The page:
Spookathon is a readathon created by three lovely women (booksandlala, paigespages and bookerly) where horror/thrillers are finally given free reign. This is it’s second year (last year I failed), but I’m determined to do better this time.
Meddling Kids by Edgar Cantero
— The surviving members of a forgotten teenage detective club (and their dog) must reunite as broken adults to finally solve the terrifying case that ruined them all and sent the wrong man to prison. Scooby Doo and the gang never had to do this! —
Scooby Doo homage? Mystery? Thriller? 90’s nostalgia??? This is an obvious choice!
Pet Sematary by Stephen King
— When the Creeds move into a beautiful old house in rural Maine, it all seems too good to be true: physician father, beautiful wife, charming little daughter, adorable infant son-and now an idyllic home. As a family, they’ve got it all…right down to the friendly car. But the nearby woods hide a blood-chilling truth-more terrifying than death itself-and hideously more powerful. The Creeds are going to learn that sometimes dead is better. —
This movie creeped me out as a child, I hope the book is even spookier.
Slasher Girls and Monster Boys by April Genevieve Tucholke
— For fans of Stephen King, Neil Gaiman, Lois Duncan, and Daphne Du Maurier comes a powerhouse anthology featuring some of the best writers of YA thrillers and horror. —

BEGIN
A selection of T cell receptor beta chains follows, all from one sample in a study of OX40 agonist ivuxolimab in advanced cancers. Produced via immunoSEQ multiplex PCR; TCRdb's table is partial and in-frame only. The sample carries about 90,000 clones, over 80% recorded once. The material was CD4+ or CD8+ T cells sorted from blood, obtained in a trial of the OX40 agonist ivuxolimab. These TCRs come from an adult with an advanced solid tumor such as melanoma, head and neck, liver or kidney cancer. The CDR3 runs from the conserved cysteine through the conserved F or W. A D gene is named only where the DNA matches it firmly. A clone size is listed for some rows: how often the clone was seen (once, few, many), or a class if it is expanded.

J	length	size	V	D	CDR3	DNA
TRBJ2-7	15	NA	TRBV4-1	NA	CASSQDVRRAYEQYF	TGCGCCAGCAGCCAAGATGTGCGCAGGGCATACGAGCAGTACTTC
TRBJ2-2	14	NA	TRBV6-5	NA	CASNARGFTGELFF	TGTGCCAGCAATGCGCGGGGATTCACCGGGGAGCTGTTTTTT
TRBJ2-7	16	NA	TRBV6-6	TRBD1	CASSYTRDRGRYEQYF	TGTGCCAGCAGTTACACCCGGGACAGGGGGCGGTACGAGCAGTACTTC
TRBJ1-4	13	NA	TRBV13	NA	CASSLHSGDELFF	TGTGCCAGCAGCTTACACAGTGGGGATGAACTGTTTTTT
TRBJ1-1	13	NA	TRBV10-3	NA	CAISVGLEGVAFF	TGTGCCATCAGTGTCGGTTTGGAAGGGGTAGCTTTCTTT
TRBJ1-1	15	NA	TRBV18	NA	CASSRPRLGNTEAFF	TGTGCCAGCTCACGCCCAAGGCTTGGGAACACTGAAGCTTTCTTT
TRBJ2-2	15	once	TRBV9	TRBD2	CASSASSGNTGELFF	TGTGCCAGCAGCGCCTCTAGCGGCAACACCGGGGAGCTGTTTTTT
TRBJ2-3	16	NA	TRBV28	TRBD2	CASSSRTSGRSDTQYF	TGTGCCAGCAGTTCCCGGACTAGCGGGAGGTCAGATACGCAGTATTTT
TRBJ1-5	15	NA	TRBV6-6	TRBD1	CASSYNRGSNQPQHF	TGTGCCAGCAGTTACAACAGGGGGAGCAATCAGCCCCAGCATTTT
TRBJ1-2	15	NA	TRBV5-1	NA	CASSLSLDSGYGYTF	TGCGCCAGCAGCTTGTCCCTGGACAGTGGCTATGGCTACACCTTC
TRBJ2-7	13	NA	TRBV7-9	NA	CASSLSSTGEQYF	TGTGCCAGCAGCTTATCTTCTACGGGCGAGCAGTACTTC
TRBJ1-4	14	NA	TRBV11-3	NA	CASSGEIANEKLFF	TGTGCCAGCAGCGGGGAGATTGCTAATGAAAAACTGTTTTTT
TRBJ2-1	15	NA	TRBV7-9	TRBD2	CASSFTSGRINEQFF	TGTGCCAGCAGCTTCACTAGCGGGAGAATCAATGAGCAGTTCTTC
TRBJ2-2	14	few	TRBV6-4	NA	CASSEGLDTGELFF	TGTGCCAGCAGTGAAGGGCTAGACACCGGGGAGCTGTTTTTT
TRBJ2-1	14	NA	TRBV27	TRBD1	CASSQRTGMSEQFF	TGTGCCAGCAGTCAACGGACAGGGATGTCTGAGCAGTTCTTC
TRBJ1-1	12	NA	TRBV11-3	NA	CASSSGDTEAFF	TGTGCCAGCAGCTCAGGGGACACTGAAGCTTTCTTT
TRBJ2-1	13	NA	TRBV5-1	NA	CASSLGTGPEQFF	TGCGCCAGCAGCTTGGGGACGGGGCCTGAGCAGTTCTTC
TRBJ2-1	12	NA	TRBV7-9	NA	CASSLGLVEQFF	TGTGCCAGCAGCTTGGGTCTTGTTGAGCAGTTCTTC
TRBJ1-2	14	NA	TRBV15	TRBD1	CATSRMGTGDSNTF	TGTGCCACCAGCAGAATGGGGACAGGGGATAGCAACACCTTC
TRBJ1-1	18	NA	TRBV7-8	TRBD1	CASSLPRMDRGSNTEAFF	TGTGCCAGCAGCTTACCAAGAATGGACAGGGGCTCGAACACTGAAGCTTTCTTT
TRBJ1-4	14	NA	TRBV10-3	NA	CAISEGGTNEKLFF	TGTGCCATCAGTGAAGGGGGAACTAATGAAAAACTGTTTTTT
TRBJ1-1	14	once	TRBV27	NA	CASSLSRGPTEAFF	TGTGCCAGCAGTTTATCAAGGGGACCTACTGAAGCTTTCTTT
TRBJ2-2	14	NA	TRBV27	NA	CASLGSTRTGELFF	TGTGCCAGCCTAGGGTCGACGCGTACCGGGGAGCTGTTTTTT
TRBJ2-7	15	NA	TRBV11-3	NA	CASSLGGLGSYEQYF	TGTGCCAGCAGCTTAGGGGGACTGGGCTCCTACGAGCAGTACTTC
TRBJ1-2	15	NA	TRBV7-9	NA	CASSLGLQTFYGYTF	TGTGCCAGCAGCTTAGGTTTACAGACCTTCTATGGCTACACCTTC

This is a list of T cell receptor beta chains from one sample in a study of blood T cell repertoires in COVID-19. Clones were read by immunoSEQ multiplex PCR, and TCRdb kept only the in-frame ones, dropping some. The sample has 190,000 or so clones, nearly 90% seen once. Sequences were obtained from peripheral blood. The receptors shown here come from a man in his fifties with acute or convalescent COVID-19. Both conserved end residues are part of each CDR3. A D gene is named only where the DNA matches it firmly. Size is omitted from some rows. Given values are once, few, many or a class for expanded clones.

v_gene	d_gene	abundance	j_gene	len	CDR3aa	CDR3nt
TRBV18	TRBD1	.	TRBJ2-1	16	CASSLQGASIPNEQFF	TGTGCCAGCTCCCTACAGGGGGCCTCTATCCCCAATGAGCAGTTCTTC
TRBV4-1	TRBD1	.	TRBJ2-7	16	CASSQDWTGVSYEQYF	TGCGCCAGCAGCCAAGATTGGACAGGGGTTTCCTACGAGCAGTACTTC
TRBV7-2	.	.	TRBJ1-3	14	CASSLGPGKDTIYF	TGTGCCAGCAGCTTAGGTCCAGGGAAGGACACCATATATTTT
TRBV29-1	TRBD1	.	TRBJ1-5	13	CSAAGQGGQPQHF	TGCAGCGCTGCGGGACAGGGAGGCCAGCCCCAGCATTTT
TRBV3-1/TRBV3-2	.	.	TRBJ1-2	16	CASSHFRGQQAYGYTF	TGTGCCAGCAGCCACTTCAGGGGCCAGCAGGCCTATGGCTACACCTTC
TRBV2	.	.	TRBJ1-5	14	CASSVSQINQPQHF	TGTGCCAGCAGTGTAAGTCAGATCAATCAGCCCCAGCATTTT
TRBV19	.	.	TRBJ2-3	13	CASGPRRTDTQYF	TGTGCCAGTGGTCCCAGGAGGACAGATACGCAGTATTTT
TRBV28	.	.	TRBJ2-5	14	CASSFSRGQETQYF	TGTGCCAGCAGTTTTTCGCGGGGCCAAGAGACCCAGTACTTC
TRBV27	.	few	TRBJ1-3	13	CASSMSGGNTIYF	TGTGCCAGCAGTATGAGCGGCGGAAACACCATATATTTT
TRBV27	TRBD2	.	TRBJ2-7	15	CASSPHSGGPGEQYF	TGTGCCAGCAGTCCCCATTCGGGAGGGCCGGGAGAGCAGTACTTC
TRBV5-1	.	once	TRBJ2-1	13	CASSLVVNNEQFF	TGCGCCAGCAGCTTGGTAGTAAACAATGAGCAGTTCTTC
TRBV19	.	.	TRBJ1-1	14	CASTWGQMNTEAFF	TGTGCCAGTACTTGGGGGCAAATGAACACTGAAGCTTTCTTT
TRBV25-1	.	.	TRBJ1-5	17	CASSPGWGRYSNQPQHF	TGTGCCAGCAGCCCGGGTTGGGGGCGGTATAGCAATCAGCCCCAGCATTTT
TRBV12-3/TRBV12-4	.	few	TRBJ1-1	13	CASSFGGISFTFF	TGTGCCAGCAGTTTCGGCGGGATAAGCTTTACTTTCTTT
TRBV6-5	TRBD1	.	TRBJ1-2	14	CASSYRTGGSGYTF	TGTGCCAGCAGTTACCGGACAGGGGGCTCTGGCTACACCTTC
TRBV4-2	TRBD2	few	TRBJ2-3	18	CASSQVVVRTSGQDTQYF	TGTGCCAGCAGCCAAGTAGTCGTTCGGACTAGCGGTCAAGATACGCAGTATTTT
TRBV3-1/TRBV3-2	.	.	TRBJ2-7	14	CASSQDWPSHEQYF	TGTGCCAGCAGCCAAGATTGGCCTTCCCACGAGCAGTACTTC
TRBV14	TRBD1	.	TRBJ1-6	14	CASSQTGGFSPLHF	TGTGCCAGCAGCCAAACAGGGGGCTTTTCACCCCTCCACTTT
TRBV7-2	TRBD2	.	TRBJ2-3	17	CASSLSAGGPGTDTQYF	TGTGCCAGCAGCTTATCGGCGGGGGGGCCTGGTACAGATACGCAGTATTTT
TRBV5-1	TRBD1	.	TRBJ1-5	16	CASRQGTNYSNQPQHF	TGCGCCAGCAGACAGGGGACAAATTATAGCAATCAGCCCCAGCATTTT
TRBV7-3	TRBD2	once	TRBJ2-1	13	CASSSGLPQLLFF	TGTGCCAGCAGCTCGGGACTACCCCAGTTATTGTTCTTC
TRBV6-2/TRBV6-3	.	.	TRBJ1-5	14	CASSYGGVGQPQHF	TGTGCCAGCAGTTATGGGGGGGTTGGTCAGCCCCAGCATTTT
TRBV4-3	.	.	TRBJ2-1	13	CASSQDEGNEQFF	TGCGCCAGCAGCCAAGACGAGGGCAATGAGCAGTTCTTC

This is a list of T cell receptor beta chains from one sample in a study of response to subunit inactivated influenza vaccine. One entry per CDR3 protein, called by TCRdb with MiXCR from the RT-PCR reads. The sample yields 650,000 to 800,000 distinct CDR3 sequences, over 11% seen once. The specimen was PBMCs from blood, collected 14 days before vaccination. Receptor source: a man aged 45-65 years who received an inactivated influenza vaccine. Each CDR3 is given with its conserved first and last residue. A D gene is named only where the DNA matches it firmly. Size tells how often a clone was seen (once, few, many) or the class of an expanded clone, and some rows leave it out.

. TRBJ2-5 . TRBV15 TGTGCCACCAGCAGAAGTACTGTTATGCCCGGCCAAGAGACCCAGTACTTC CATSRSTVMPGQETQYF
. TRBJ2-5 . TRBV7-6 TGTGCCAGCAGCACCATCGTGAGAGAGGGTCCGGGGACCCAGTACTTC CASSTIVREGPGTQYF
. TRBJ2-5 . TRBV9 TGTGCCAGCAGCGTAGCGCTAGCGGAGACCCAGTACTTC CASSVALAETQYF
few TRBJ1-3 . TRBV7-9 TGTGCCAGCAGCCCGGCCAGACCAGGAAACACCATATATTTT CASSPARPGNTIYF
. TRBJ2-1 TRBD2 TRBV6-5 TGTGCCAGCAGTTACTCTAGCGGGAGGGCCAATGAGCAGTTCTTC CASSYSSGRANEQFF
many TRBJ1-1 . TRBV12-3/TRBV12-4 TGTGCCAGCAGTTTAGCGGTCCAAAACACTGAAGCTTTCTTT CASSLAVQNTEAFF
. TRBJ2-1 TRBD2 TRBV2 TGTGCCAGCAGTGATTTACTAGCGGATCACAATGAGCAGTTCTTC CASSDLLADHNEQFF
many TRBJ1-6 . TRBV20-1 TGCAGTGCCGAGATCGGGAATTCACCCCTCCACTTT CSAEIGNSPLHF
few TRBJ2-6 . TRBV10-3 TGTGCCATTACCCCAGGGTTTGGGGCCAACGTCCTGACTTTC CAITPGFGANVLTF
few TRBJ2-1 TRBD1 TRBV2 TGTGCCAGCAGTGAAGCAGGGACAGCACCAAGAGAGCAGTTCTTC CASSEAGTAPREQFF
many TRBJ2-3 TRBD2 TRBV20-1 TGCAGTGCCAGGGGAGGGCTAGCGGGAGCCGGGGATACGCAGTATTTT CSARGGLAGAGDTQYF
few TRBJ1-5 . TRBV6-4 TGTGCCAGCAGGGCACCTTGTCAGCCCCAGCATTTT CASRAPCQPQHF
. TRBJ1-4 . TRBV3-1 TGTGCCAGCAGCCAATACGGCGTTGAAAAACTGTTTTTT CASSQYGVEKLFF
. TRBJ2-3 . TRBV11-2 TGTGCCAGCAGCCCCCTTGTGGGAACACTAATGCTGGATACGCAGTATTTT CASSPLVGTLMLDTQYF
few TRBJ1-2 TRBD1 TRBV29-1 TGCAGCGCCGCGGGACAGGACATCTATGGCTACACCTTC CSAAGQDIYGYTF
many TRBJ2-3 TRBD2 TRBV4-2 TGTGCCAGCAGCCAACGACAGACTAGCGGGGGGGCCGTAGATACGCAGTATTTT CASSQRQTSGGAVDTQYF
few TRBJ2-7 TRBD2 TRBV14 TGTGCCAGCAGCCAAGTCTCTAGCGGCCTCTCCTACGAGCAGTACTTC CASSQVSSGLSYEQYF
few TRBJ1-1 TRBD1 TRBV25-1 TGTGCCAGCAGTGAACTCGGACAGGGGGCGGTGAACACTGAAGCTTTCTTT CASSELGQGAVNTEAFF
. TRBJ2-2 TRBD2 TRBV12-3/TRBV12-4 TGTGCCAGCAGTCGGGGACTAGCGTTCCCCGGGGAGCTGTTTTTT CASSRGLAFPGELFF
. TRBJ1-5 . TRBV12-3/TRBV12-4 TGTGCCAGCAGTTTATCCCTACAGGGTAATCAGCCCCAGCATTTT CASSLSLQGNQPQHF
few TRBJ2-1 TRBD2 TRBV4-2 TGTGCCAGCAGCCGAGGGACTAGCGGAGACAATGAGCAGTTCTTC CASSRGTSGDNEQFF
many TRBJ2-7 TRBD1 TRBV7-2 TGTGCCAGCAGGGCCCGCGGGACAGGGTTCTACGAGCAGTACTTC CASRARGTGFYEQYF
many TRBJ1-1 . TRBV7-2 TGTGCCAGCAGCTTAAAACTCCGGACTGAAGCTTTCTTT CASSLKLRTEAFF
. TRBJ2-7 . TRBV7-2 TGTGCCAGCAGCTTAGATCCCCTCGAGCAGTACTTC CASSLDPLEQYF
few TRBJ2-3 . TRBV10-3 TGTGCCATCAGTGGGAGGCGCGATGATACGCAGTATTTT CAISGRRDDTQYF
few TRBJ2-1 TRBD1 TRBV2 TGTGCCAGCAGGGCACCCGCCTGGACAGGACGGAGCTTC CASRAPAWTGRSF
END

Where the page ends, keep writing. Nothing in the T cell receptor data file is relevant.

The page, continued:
All I needed to see was Leigh Bardugo as one of the authors. That’s all. I’m easy like that.
They Both Die At The End by Adam Silvera.
Death and I have ALWAYS had a rocky relationship, so this one is fitting, even though it isn’t spooky. Also, I don’t think I can plug this book any more than I already have…
The Curious Incident of the Dog in the Night-Time by Mark Haddon
— Christopher John Francis Boone knows all the countries of the world and their capitals and every prime number up to 7,057. He relates well to animals but has no understanding of human emotions. He cannot stand to be touched. Although gifted with a superbly logical brain, Christopher is autistic. Everyday interactions and admonishments have little meaning for him. Routine, order and predictability shelter him from the messy, wider world. Then, at fifteen, Christopher’s carefully constructed world falls apart when he finds his neighbor’s dog, Wellington, impaled on a garden fork, and he is initially blamed for the killing.
Christopher decides that he will track down the real killer and turns to his favorite fictional character, the impeccably logical Sherlock Holmes, for inspiration. But the investigation leads him down some unexpected paths and ultimately brings him face to face with the dissolution of his parents’ marriage. As he tries to deal with the crisis within his own family, we are drawn into the workings of Christopher’s mind. —
This has been on my radar for a long time, I really want to get to it this time around.
The October Country by Ray Bradbury
— It’s chilling encounters with funhouse mirrors, parasitic accident-watchers, and strange poker chips intact. Both sides of Bradbury’s vaunted childhood nostalgia are also on display, in the celebratory “Uncle Einar,” and haunting “The Lake,” the latter a fine elegy to childhood loss. —
Another one I’ve been meaning to get to…now is the time.
Are you participating in #Spookathon, and what are you planning on reading?
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